This is a guest post from RStudio’s partner, Appsilon Data Science

When developing Shiny applications, we at Appsilon strive to implement functionality, enhance appearance, and optimize the user’s experience. However, we often forget about one of the most important elements of UX: the speed of the application. Nobody wants to use a slow application that takes seconds (or minutes) to load or navigate. In this article, I will share four tips and best practices that will help your Shiny applications run much faster. Those tips are:

1. Figure out why your Shiny app is running slowly
2. Use faster functions
3. Pay attention to scoping rules for Shiny apps
4. Use caching operations

The theme underlying these tips can be summed up by this quote:

"The reason for Shiny's slow action [is] usually not Shiny." - Winston Chang

### 1. Measure Where Your Shiny App Is Spending Its Time

With R, we can find some very useful solutions for verifying which parts of our code are less effective. One of my favorite tools is the profvis package, whose output is shown below:

Profvis allows you to measure the execution time and R memory consumption of R code. The package itself can generate a readable report that helps us identify inefficient parts of the code, and it can be used to test Shiny applications. You can see profvis in action here.

If we are only interested in measuring a code fragment rather than a complete application, we may want to consider simpler tools such as the tictoc package, which measures the time elapsed to run a particular code fragment.

### 2. Use Faster Functions

Once you’ve profiled your application, take a hard look at the functions consuming the most time. You may achieve significant performance gains by replacing the functions you routinely use with faster alternatives.

For example, a Shiny app might search a large vector of strings for ones starting with the characters “an”. Most R programmers would use a function such as grepl as shown below:

  grepl("^an", cnames),


However, we don’t need the regular expression capabilities of grepl to find strings starting with a fixed pattern. We can tell grepl not to bother with regular expressions by adding the parameter fixed = TRUE. Even better, though, is to use the base R function startsWith. As you can see from the benchmarks below, both options are faster than the original grepl, but the simpler startsWith function performs the search more than 30 times faster.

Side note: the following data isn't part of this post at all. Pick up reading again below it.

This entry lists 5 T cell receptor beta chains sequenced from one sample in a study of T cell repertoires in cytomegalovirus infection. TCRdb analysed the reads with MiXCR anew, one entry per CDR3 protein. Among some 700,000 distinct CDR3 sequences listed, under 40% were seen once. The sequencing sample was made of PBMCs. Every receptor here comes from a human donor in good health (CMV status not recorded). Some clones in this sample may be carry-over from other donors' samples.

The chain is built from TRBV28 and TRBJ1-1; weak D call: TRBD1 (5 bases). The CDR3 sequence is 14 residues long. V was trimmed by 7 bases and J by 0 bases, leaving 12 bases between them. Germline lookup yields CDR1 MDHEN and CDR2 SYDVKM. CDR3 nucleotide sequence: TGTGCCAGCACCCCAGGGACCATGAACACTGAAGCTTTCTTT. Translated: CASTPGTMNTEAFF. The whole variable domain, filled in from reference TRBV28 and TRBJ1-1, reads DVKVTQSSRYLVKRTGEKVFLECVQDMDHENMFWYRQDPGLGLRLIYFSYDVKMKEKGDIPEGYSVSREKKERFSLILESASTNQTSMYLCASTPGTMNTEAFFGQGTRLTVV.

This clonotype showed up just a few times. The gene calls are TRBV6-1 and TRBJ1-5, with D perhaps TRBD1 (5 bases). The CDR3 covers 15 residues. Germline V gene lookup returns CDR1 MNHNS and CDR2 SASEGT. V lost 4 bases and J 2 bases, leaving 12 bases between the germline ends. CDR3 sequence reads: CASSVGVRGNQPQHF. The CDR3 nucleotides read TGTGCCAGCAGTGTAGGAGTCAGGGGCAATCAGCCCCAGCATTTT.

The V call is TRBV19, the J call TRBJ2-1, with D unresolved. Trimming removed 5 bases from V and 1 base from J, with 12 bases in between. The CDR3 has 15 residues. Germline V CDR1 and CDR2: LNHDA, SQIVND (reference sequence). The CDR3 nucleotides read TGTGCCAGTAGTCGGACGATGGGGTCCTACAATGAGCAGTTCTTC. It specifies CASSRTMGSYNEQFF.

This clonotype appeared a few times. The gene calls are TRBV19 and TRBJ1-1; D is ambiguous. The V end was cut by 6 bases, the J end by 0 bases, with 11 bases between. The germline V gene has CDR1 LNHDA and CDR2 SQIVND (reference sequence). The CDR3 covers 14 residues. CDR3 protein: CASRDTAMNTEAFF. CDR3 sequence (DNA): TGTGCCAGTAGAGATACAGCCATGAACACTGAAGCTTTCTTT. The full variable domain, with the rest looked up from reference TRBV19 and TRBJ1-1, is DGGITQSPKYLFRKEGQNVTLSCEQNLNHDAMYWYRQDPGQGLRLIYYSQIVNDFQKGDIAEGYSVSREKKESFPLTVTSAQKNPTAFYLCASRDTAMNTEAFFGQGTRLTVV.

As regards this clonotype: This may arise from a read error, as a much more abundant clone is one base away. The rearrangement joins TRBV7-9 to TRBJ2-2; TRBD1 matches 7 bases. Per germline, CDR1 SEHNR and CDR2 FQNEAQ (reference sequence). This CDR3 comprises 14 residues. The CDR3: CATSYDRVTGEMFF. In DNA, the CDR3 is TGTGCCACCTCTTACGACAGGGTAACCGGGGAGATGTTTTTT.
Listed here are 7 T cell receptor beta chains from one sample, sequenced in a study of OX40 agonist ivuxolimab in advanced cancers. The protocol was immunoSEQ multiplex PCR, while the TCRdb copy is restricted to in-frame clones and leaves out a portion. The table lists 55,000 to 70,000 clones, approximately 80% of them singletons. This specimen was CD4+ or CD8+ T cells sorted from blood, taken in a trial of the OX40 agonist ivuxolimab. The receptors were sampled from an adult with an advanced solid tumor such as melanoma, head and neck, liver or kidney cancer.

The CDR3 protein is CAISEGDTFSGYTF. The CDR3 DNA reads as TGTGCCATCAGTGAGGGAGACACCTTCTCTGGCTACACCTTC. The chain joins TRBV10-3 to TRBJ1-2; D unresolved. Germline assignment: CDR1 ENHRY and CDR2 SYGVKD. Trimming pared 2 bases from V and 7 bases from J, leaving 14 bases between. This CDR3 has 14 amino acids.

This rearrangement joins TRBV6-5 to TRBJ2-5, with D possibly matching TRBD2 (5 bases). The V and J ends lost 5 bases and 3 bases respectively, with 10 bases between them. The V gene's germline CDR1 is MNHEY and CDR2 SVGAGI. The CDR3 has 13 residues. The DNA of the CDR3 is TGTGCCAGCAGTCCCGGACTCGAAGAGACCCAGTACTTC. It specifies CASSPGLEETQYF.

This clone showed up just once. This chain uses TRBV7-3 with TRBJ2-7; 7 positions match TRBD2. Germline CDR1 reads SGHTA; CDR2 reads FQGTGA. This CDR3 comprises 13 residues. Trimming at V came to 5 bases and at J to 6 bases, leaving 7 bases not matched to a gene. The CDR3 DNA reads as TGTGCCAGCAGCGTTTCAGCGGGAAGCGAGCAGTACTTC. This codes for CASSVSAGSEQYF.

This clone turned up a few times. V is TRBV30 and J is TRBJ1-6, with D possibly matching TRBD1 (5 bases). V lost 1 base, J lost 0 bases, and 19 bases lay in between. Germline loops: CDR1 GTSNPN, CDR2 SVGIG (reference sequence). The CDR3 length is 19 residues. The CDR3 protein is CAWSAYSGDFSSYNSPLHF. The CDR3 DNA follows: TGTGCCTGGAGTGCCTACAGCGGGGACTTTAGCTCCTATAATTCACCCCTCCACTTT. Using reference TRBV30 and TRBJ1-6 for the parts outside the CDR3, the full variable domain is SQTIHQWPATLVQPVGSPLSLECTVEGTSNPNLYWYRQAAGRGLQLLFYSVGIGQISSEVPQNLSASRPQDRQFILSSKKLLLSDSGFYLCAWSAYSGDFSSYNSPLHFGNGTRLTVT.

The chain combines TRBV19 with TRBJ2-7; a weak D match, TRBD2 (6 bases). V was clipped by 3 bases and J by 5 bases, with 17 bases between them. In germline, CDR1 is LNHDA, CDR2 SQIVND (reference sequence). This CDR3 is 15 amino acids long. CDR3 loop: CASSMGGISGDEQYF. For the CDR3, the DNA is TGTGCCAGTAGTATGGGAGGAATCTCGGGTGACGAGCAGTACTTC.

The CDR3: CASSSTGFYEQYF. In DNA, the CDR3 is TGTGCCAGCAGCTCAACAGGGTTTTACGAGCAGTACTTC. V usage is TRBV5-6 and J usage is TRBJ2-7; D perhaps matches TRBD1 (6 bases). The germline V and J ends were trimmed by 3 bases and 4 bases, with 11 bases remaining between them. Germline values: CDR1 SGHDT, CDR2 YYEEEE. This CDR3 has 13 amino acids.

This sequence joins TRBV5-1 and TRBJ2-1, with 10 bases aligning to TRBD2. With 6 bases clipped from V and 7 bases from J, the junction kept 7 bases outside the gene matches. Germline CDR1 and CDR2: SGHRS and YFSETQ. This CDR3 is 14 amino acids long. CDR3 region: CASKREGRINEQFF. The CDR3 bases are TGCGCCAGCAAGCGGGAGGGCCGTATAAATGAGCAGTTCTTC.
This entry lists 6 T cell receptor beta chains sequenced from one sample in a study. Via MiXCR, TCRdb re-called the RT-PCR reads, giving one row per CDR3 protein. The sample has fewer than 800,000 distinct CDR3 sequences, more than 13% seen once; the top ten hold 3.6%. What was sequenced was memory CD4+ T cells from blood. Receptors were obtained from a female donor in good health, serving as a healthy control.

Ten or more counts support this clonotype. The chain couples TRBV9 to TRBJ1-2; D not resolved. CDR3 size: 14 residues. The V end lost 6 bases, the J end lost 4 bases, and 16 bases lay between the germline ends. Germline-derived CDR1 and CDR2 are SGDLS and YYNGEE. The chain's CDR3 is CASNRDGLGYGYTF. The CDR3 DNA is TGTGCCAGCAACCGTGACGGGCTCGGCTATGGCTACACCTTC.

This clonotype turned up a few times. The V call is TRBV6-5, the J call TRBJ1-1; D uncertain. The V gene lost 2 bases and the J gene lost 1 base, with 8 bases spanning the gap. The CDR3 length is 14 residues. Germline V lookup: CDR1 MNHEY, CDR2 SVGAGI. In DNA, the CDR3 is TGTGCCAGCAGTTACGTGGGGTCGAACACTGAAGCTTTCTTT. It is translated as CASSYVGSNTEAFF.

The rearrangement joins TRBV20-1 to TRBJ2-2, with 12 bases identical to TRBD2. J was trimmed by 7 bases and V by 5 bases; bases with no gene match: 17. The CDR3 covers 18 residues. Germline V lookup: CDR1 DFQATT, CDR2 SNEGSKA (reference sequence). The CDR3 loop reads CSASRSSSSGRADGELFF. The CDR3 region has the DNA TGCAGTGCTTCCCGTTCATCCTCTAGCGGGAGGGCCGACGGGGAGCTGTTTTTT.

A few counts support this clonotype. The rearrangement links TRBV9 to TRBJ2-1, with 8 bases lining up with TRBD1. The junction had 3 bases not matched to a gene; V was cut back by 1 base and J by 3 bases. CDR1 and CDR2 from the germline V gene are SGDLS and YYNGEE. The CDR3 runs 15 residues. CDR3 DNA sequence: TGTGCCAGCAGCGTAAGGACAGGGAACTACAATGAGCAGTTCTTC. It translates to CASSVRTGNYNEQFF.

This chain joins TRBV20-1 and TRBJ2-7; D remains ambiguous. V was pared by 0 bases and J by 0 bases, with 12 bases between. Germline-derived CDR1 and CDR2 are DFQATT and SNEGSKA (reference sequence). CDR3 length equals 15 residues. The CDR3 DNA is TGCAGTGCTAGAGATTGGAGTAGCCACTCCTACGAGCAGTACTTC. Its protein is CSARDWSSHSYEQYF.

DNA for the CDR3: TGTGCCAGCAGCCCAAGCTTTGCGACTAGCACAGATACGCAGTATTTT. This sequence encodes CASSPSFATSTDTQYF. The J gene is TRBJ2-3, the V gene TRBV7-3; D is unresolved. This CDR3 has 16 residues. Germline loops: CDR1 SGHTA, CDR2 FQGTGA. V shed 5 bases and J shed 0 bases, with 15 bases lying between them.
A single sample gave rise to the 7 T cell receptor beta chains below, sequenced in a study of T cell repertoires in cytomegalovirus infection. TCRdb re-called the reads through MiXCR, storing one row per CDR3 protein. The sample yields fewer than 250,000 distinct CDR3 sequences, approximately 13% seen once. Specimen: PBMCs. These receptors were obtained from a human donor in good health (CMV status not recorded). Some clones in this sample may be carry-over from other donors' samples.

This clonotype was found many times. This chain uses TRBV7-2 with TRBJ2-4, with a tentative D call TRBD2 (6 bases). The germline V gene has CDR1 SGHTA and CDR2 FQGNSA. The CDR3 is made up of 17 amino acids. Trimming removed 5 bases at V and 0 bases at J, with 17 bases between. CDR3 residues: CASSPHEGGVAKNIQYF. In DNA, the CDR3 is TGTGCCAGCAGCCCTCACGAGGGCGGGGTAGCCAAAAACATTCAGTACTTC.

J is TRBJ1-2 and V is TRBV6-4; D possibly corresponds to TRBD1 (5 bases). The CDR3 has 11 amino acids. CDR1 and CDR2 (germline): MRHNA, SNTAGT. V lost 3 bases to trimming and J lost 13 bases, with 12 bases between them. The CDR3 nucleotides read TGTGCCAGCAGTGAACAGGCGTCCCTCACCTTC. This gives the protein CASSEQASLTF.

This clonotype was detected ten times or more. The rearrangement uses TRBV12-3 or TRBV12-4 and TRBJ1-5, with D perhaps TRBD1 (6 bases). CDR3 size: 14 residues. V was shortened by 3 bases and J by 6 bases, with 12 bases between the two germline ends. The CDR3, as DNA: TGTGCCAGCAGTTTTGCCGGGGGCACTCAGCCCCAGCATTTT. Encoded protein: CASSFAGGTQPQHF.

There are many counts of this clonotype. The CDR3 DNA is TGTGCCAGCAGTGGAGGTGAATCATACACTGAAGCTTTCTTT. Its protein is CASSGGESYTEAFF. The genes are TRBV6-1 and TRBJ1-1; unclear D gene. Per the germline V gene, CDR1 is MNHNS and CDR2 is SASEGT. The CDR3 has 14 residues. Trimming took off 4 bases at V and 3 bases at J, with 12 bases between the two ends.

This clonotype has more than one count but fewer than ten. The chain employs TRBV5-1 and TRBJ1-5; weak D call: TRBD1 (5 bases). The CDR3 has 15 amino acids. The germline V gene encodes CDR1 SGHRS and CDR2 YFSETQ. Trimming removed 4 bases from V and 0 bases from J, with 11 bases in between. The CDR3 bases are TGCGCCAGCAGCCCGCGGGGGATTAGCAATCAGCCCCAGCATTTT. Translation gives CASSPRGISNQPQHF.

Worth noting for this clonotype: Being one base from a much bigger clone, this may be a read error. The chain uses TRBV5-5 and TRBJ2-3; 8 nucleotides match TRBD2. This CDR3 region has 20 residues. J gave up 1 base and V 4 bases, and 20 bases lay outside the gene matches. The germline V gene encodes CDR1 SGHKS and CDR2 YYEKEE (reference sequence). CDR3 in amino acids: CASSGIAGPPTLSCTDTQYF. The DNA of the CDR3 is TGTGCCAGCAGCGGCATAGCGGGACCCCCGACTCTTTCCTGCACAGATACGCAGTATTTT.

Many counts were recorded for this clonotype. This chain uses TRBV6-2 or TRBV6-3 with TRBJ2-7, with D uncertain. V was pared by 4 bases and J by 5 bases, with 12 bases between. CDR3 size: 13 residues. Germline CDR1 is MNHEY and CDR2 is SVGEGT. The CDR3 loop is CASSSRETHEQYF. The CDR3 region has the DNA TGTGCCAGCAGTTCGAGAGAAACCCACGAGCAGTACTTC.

microbenchmark::microbenchmark(
grepl("an", cnames),
grepl("an", cnames, fixed = TRUE)
startsWith(cnames, "an")
)

Unit: microseconds
expr      min        lq       mean   median       uq      max neval
grepl("an", cnames)               2046.846 2057.7725 2082.44583 2067.474 2089.499 2449.035   100
grepl("an", cnames, fixed = TRUE) 1127.246 1130.7440 1146.35229 1132.597 1136.032 1474.634   100
startsWith(cnames, "an")            62.982   63.2485   64.47847   63.548   64.155   79.528   100


Similarly, consider the following expressions:

sum_value <- 0
for (i in 1:100) {
sum_value <- sum_value + i ^ 2
}


versus

sum_value <- sum((1:100) ^ 2)


Even a novice R programmer would likely use the second version because it takes advantage of the vectorized function sum.

When we create more complex functions for our Shiny apps, we should similarly look for vectorized operations to use instead of loops whenever possible. For example, the following code does a simple computation on two columns in a long data frame:

frame <- data.frame (col1 = runif (10000, 0, 2),
col2 = rnorm (10000, 0, 2))

for (i in 1:nrow(frame)) {
if (frame[i, 'col1'] + frame[i, 'col2'] > 1) {
output[i] <- "big"
} else {
output[i] <- "small"
}
}



However, an equivalent output can be obtained much faster by using ifelse which is a vectorized function:

  output <- ifelse(frame$col1 + frame$col2 > 1, "big", "small")


This vectorized version is easier to read and computes the same result about 100 times faster.